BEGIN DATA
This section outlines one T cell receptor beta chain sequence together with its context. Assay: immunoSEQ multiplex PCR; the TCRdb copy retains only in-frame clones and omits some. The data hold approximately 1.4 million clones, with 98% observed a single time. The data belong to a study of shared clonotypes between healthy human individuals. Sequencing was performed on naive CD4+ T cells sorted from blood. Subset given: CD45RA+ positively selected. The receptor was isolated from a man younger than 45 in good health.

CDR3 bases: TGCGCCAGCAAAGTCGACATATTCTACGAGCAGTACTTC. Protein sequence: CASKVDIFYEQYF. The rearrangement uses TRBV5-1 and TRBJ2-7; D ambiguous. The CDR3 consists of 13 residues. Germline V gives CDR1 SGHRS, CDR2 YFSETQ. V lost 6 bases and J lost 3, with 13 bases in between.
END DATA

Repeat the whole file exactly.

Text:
This section outlines one T cell receptor beta chain sequence together with its context. Assay: immunoSEQ multiplex PCR; the TCRdb copy retains only in-frame clones and omits some. The data hold approximately 1.4 million clones, with 98% observed a single time. The data belong to a study of shared clonotypes between healthy human individuals. Sequencing was performed on naive CD4+ T cells sorted from blood. Subset given: CD45RA+ positively selected. The receptor was isolated from a man younger than 45 in good health.

CDR3 bases: TGCGCCAGCAAAGTCGACATATTCTACGAGCAGTACTTC. Protein sequence: CASKVDIFYEQYF. The rearrangement uses TRBV5-1 and TRBJ2-7; D ambiguous. The CDR3 consists of 13 residues. Germline V gives CDR1 SGHRS, CDR2 YFSETQ. V lost 6 bases and J lost 3, with 13 bases in between.